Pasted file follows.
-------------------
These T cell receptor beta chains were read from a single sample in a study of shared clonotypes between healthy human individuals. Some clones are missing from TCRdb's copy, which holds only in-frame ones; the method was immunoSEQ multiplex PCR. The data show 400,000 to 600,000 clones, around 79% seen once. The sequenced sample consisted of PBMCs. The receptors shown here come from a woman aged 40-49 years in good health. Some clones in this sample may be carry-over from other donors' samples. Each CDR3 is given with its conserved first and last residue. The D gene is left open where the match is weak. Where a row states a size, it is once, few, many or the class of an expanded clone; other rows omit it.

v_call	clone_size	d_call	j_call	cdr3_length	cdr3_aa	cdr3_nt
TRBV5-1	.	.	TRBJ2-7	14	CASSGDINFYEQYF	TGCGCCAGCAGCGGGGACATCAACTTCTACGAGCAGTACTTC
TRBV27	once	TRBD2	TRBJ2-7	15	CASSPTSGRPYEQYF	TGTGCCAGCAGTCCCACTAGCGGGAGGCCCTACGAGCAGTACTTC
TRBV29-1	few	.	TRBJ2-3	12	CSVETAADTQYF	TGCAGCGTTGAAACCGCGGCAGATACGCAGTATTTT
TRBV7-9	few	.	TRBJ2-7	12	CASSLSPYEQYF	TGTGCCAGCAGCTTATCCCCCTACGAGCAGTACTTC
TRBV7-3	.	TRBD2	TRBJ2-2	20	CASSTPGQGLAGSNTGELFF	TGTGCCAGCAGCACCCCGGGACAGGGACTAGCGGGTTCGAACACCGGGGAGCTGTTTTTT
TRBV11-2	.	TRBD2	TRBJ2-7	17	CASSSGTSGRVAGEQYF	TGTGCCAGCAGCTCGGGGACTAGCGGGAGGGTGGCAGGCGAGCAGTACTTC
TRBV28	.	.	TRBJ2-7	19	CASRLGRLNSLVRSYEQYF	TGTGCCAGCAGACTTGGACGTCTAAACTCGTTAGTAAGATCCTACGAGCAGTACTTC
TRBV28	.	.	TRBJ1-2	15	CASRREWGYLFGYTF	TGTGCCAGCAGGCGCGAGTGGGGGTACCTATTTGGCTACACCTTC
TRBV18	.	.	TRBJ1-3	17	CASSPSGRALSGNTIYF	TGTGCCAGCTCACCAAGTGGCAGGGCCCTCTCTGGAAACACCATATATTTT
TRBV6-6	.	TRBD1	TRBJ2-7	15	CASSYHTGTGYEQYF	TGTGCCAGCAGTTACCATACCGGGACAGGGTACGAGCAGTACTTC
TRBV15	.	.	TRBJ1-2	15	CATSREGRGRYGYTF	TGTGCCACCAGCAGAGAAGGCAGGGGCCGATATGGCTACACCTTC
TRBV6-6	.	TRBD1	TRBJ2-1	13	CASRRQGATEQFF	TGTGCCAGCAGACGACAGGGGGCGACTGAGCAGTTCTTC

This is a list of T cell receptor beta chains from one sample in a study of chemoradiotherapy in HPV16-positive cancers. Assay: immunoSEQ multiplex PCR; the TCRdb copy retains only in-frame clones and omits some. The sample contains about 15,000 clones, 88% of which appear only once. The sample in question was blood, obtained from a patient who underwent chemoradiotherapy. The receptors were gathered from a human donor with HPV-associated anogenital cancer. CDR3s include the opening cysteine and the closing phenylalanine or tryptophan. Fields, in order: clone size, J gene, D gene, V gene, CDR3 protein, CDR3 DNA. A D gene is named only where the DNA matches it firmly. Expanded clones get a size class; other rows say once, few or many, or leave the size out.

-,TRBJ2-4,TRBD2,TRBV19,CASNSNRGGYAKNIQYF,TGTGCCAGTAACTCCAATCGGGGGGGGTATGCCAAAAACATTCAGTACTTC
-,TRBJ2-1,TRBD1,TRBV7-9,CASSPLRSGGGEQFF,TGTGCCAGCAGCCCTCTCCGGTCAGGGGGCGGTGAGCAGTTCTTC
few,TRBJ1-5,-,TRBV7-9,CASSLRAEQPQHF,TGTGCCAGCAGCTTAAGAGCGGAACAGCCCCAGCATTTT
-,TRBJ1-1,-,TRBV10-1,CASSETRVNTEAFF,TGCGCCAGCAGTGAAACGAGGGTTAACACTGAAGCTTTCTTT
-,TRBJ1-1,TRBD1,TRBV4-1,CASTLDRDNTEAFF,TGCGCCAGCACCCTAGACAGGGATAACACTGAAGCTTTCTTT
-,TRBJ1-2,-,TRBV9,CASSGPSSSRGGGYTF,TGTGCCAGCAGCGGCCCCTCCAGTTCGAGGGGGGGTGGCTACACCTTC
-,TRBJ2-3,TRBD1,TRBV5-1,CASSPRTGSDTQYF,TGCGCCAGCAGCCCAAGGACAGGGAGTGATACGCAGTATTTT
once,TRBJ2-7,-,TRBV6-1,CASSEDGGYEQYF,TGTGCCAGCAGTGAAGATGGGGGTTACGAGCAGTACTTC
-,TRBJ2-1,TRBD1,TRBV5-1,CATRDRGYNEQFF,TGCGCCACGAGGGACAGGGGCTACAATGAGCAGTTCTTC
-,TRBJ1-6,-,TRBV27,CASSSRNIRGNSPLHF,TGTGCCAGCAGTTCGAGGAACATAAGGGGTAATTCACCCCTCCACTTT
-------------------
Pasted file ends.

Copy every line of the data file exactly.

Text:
These T cell receptor beta chains were read from a single sample in a study of shared clonotypes between healthy human individuals. Some clones are missing from TCRdb's copy, which holds only in-frame ones; the method was immunoSEQ multiplex PCR. The data show 400,000 to 600,000 clones, around 79% seen once. The sequenced sample consisted of PBMCs. The receptors shown here come from a woman aged 40-49 years in good health. Some clones in this sample may be carry-over from other donors' samples. Each CDR3 is given with its conserved first and last residue. The D gene is left open where the match is weak. Where a row states a size, it is once, few, many or the class of an expanded clone; other rows omit it.

v_call	clone_size	d_call	j_call	cdr3_length	cdr3_aa	cdr3_nt
TRBV5-1	.	.	TRBJ2-7	14	CASSGDINFYEQYF	TGCGCCAGCAGCGGGGACATCAACTTCTACGAGCAGTACTTC
TRBV27	once	TRBD2	TRBJ2-7	15	CASSPTSGRPYEQYF	TGTGCCAGCAGTCCCACTAGCGGGAGGCCCTACGAGCAGTACTTC
TRBV29-1	few	.	TRBJ2-3	12	CSVETAADTQYF	TGCAGCGTTGAAACCGCGGCAGATACGCAGTATTTT
TRBV7-9	few	.	TRBJ2-7	12	CASSLSPYEQYF	TGTGCCAGCAGCTTATCCCCCTACGAGCAGTACTTC
TRBV7-3	.	TRBD2	TRBJ2-2	20	CASSTPGQGLAGSNTGELFF	TGTGCCAGCAGCACCCCGGGACAGGGACTAGCGGGTTCGAACACCGGGGAGCTGTTTTTT
TRBV11-2	.	TRBD2	TRBJ2-7	17	CASSSGTSGRVAGEQYF	TGTGCCAGCAGCTCGGGGACTAGCGGGAGGGTGGCAGGCGAGCAGTACTTC
TRBV28	.	.	TRBJ2-7	19	CASRLGRLNSLVRSYEQYF	TGTGCCAGCAGACTTGGACGTCTAAACTCGTTAGTAAGATCCTACGAGCAGTACTTC
TRBV28	.	.	TRBJ1-2	15	CASRREWGYLFGYTF	TGTGCCAGCAGGCGCGAGTGGGGGTACCTATTTGGCTACACCTTC
TRBV18	.	.	TRBJ1-3	17	CASSPSGRALSGNTIYF	TGTGCCAGCTCACCAAGTGGCAGGGCCCTCTCTGGAAACACCATATATTTT
TRBV6-6	.	TRBD1	TRBJ2-7	15	CASSYHTGTGYEQYF	TGTGCCAGCAGTTACCATACCGGGACAGGGTACGAGCAGTACTTC
TRBV15	.	.	TRBJ1-2	15	CATSREGRGRYGYTF	TGTGCCACCAGCAGAGAAGGCAGGGGCCGATATGGCTACACCTTC
TRBV6-6	.	TRBD1	TRBJ2-1	13	CASRRQGATEQFF	TGTGCCAGCAGACGACAGGGGGCGACTGAGCAGTTCTTC

This is a list of T cell receptor beta chains from one sample in a study of chemoradiotherapy in HPV16-positive cancers. Assay: immunoSEQ multiplex PCR; the TCRdb copy retains only in-frame clones and omits some. The sample contains about 15,000 clones, 88% of which appear only once. The sample in question was blood, obtained from a patient who underwent chemoradiotherapy. The receptors were gathered from a human donor with HPV-associated anogenital cancer. CDR3s include the opening cysteine and the closing phenylalanine or tryptophan. Fields, in order: clone size, J gene, D gene, V gene, CDR3 protein, CDR3 DNA. A D gene is named only where the DNA matches it firmly. Expanded clones get a size class; other rows say once, few or many, or leave the size out.

-,TRBJ2-4,TRBD2,TRBV19,CASNSNRGGYAKNIQYF,TGTGCCAGTAACTCCAATCGGGGGGGGTATGCCAAAAACATTCAGTACTTC
-,TRBJ2-1,TRBD1,TRBV7-9,CASSPLRSGGGEQFF,TGTGCCAGCAGCCCTCTCCGGTCAGGGGGCGGTGAGCAGTTCTTC
few,TRBJ1-5,-,TRBV7-9,CASSLRAEQPQHF,TGTGCCAGCAGCTTAAGAGCGGAACAGCCCCAGCATTTT
-,TRBJ1-1,-,TRBV10-1,CASSETRVNTEAFF,TGCGCCAGCAGTGAAACGAGGGTTAACACTGAAGCTTTCTTT
-,TRBJ1-1,TRBD1,TRBV4-1,CASTLDRDNTEAFF,TGCGCCAGCACCCTAGACAGGGATAACACTGAAGCTTTCTTT
-,TRBJ1-2,-,TRBV9,CASSGPSSSRGGGYTF,TGTGCCAGCAGCGGCCCCTCCAGTTCGAGGGGGGGTGGCTACACCTTC
-,TRBJ2-3,TRBD1,TRBV5-1,CASSPRTGSDTQYF,TGCGCCAGCAGCCCAAGGACAGGGAGTGATACGCAGTATTTT
once,TRBJ2-7,-,TRBV6-1,CASSEDGGYEQYF,TGTGCCAGCAGTGAAGATGGGGGTTACGAGCAGTACTTC
-,TRBJ2-1,TRBD1,TRBV5-1,CATRDRGYNEQFF,TGCGCCACGAGGGACAGGGGCTACAATGAGCAGTTCTTC
-,TRBJ1-6,-,TRBV27,CASSSRNIRGNSPLHF,TGTGCCAGCAGTTCGAGGAACATAAGGGGTAATTCACCCCTCCACTTT